If you have ever searched for a fashionable sports image for whatever reason you might have noticed that the there are two very different types of images to choose from. One option being fashion focused images where the sports element is a reach. The images are sometimes overtly sexy and not relatable usually found on the pages of a fashion magazine. The other option being sports specific images, usually ads from sportswear companies showing an athlete working out with limited emphasis on fashion and style. These are two distinct perspectives that seem to be at opposite ends of the spectrum; one is how the sports world presents a stylish athlete (athletic brands focus on performance and functionality) and the second is what fashion world thinks of athletic fashion (fashion representing style and design). Let’s take a second to summarize what each side offers:

FASHION COMPANIES – Often features fashion models that are not athletic in that they are very skinny and don’t look like they workout (a constant struggle inside the fashion world), or celebrities who are not relatable outside the fashion industry. Models often wear visible makeup with the addition of jewelry and and accessories. Models sometimes lack the skill or ability to play the sport, dribbling a basketball above their chest or shooting with two hands. Equipment and apparel featured is not really functional.

This slideshow requires JavaScript.

SPORTS/FITNESS BRANDS – Often featuring real life athletes or fitness specific models. Talent often shown in the act of competition, playing the game, or in the midst of a workout. Clothes and/or gear speak to the sport itself but often neglect style/design elements, rather than focus on functionality and performance.

This slideshow requires JavaScript.

We’re obviously describing these two to their extreme to emphasize each at their polar opposite.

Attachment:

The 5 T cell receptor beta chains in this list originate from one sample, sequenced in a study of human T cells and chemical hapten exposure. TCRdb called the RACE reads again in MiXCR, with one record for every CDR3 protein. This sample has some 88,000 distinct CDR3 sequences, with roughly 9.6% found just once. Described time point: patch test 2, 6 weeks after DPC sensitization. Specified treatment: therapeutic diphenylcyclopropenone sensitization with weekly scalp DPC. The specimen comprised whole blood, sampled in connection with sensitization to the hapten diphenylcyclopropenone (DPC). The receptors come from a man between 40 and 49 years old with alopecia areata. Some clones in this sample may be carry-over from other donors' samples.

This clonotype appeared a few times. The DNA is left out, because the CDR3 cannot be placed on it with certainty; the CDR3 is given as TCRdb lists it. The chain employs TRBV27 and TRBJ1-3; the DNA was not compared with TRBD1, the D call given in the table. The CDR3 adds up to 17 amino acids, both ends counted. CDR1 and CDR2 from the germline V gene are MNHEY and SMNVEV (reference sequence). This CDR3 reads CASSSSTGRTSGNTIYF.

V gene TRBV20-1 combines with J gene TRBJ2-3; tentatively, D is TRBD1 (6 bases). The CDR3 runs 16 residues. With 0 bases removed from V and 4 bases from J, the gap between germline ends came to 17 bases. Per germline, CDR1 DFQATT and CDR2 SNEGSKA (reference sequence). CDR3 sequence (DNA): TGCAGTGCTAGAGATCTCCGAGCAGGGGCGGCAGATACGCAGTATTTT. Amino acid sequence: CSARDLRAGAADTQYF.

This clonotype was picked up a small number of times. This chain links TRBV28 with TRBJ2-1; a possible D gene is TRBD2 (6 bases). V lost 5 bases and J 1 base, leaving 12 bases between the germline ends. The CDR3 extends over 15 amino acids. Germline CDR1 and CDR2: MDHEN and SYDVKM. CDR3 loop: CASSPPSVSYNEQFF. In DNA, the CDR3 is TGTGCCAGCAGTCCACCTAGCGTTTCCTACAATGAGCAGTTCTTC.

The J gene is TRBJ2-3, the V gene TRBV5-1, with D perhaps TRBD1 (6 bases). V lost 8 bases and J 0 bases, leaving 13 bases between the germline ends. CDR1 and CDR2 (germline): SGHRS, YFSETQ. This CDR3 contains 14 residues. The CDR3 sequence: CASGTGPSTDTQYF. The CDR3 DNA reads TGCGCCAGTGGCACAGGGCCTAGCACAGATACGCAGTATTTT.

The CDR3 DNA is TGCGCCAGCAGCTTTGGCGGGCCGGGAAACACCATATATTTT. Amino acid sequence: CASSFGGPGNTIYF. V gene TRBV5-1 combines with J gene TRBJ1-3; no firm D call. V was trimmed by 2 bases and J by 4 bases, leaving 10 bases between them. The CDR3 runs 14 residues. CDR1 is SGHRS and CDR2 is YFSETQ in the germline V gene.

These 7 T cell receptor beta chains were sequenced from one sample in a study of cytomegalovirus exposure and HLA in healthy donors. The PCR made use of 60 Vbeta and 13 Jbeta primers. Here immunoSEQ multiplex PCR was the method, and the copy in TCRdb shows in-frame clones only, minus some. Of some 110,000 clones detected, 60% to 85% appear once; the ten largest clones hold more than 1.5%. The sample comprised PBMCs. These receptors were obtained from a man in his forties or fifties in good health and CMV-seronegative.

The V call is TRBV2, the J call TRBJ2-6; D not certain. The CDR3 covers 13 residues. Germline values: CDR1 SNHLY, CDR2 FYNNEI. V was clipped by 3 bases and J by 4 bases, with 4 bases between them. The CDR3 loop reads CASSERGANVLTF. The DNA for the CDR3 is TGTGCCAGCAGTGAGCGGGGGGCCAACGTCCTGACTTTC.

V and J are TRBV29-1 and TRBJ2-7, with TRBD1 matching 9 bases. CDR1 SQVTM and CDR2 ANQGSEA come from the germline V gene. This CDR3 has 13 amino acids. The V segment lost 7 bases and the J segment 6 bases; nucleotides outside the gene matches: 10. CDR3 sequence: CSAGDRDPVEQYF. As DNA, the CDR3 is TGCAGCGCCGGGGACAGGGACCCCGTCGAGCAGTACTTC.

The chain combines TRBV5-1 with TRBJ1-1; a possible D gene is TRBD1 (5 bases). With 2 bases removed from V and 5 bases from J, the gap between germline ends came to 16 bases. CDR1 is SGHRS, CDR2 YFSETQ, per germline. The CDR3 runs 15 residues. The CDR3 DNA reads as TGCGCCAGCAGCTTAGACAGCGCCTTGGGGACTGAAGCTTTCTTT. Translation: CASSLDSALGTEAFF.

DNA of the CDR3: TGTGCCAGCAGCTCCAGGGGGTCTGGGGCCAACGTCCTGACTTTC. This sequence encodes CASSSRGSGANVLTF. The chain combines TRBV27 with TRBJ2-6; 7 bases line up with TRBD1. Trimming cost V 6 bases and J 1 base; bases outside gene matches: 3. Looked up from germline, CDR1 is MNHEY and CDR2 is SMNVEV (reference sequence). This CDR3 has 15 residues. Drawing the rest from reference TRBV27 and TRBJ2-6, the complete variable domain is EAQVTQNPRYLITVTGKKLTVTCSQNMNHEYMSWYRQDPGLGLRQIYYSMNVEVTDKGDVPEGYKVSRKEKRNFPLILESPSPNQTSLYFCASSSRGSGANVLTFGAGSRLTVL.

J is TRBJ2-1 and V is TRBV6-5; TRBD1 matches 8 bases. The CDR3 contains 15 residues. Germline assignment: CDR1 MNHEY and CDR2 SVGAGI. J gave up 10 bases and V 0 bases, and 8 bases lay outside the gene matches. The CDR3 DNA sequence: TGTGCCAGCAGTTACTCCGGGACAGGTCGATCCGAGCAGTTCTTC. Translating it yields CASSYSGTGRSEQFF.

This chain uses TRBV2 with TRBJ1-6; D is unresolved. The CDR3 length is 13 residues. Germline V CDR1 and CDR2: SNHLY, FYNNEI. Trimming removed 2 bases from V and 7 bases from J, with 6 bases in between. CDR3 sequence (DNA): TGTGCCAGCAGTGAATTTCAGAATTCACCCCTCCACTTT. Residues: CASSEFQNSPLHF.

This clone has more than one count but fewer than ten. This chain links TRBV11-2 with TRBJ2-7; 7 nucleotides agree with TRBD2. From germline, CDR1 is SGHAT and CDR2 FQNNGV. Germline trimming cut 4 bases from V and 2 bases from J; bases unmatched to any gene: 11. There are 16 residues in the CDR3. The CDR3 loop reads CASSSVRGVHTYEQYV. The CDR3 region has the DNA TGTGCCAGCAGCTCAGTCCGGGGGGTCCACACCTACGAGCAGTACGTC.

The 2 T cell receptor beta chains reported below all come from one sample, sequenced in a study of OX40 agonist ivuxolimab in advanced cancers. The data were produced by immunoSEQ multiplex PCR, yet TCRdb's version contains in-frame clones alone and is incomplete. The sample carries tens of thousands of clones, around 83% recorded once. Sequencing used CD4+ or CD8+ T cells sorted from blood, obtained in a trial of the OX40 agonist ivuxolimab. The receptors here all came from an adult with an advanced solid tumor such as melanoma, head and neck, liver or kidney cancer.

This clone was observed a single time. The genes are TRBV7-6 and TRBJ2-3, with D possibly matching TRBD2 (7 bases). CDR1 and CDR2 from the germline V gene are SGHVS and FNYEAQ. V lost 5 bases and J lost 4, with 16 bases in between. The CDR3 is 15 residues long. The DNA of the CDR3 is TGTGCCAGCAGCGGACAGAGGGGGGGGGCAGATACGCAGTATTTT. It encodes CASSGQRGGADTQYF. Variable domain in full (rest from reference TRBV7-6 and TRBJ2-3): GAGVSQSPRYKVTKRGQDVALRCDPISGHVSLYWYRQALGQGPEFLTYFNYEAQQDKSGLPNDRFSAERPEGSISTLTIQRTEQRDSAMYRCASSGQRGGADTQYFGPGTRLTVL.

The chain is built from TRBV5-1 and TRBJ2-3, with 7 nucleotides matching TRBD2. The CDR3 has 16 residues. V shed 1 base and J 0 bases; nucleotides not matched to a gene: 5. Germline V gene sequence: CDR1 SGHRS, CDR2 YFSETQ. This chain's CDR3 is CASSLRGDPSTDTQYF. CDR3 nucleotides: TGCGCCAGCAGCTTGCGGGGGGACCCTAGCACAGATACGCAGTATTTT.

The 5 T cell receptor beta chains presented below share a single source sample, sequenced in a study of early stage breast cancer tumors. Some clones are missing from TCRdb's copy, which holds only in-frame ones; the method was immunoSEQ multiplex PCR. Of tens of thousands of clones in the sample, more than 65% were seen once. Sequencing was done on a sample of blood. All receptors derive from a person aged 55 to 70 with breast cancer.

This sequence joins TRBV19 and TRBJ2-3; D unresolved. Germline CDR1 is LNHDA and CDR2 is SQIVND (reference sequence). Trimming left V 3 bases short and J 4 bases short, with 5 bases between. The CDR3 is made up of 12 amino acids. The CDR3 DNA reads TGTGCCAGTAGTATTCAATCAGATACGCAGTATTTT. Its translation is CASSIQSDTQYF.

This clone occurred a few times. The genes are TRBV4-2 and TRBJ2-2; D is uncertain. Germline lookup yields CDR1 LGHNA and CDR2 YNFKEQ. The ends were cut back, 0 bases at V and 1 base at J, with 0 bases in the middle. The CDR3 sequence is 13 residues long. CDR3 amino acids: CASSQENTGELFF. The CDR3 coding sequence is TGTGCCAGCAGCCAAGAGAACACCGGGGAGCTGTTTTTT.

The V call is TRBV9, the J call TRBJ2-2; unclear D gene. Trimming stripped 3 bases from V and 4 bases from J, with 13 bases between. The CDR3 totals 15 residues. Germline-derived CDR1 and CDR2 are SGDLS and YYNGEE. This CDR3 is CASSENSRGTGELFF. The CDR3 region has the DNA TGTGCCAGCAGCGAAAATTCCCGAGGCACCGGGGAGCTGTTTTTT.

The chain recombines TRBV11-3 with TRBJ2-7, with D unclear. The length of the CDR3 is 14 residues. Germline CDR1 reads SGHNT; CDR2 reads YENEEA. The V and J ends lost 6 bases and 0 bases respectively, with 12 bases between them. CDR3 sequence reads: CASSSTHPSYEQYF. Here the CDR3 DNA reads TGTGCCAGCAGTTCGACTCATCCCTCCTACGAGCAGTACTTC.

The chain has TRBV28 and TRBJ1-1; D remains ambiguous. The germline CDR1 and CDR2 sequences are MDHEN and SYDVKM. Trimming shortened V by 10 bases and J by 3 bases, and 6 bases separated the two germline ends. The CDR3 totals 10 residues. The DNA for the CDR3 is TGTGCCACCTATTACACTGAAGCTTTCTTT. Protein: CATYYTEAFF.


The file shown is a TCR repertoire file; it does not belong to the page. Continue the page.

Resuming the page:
Take a peek at our Heel-Side Pinterest board: EVERY MODEL ATHLETE as evidence of how fashion-focused or fitness-focused an image is.

This is a constant push/pull in the balance of two dominate and deeply opinionated cultures. If you think about who is producing the images it makes a little more sense. Fashion magazines do a sports editorial. It’s possible that no one on the creative team plays that particular sport. The  concern doesn’t lie in the authenticity of the model holding a football incorrectly or that the athletic details aren’t relatable to athletes. Then we have sports brands. The creative teams and production of ads are targeted specifically for athletes so authenticity and the representation of a “real athlete” is their primary objective. The style and fashion element isn’t the primary goal here and it often is limited to performance limitations.

But what about everything in-between? Not high fashion but we don’t have a cross-fit fetish either? Well, the good news is that we may not have anything to fill the gap yet but there is progress and exceptions to the rule. We are seeing more and more athletic brands pushing their style limitations and fashion brands that are concentrating more on functionality and athletic authenticity. We are in the midst of witnessing a collision between these two industries and coming to terms with the notion that fashion and style are not only wanted but expected from both sides. As women we deserve that right to  express our individual types of style without sacrificing performance and functionality of the apparel and equipment. We expect the latest technology and design innovations that doesn’t sacrifice style and fashion. We want to play hard and we will look good doing it. This movement can be attributed to the adoption of athlesure and a rise in street sportswear popularity, which will further expand the variety and representations of fashion/style/sports. As the relationship between fashion and sportswear continues to evolve we will eventually have access to a multitude of sports and fashion iterations and variations that will span the sport and fashion spectrum. Having the ability to speak to all types and experience levels of athletes and their personal style identity should be a common goal for both fashion and fitness.

0 Shares